Oregon man's story propels sanctuary movement among Lutheran churches

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Talia Richman
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Sunday, August 7, 2016
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The knock came at 7:30 a.m., just as Francisco Aguirre was about to take a shower.

His 18-year-old son was the one who opened the door and saw the uniformed immigration officers standing on the front porch...

On some level, Aguirre had known this could happen, given his recent arrest for drunk driving. He pulled out his cell phone and made a call.

Soon, about 15 church volunteers appeared on his front lawn, got Aguirre into a car and rushed him to Augustana Lutheran Church in Northeast Portland...

He was an undocumented immigrant from El Salvador. He had crossed the American border in 1995 and became an advocate for immigrant rights. Now, he was at Augustana seeking sanctuary from U.S. Immigrations and Customs Enforcement – the first person in Oregon to do so in recent history....

Two years later, Aguirre's first, fitful night of sleep in Augustana catalyzed the burgeoning sanctuary movement among Oregon's Lutheran churches. And it may soon have ripple effects across the country.

The sanctuary movement is nothing new. In the 1980s, houses of worship opened their doors and offered Central American refugees shelter in a time when their native countries were falling apart...

At the time, he was one of six people nationwide seeking security in a holy place. Next week, Oregon's Lutheran churches will spur a vote on the practice...

Augustana has called itself a sanctuary congregation since 1996, when the current pastor assumed his position, though Aguirre was the first and last to make use of this designation.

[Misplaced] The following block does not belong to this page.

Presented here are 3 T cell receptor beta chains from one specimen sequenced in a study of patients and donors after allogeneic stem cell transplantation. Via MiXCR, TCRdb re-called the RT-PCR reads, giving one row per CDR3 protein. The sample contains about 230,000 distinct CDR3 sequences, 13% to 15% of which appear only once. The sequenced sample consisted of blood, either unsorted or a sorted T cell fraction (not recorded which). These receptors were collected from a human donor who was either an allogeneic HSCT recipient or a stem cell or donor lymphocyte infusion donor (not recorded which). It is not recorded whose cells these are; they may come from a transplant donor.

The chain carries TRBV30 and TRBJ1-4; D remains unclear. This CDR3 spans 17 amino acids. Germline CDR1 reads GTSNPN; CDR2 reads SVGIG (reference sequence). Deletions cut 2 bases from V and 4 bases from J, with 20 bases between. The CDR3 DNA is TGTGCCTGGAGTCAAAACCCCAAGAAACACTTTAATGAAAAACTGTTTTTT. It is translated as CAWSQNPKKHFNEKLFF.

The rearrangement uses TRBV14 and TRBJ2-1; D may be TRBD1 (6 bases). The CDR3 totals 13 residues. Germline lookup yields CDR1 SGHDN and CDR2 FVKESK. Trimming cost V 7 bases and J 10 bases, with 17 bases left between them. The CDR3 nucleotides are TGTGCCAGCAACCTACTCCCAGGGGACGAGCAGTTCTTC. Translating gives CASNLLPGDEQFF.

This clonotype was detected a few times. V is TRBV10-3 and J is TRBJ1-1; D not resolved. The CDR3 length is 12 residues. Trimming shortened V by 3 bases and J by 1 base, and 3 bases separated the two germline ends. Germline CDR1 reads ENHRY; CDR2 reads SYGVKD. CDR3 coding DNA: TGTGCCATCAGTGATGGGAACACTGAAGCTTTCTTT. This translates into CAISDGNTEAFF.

Immigration and Customs Enforcement likely won't touch undocumented immigrants if they're in a house of worship...

But the concept of sanctuary has critics, some of whom say it allows churches to help potentially dangerous immigrants break the law and remain in the country illegally.

In May, the U.S. Department of Justice dropped its charge of illegal re-entry against Aguirre. Sixteen years prior, he had been found guilty of selling drugs and sent back to El Salvador, but he said he stayed there for just six hours before setting out again toward Oregon.

The drug charge? Officials said he was selling heroin. Aguirre said he let two men who didn't have a place to stay into his home, and the drugs belonged to them.

As for immediately leaving El Salvador, the murder capital of the world? Well, he said, staying there was a death sentence.

Over the next decade, Aguirre worked as an organizer with a nonprofit helping day laborers find work. But a drunk driving charge in 2014 put him back on ICE's radar and drove him to Augustana that September...

But about two months ago, the United States again ordered Aguirre's deportation, said lawyer Steven Manning. The federal immigration agency still considers him an "enforcement priority due to his aggravated felony drug trafficking conviction, prior removal and subsequent illegal reentry," said spokeswoman Rose Richeson.

Manning filed a lawsuit against the removal order, and Aguirre is seeking an asylum screening to determine if he can stay in the U.S.

"He can stay until both of those are resolved," Manning said, adding, "he has a great case on both ends."

If all works out in his favor, Aguirre hopes to go into a seminary. If it doesn't, he said, he'll go back to Augustana.

"I'd like to finally become a pastor and find a way to better help the immigrant community," said Aguirre, 36. "That's my passion."

And though Aguirre no longer lives in small basement room below Augustana's sanctuary, the church has continued to fight for him — and the larger movement that Aguirre symbolizes in Oregon.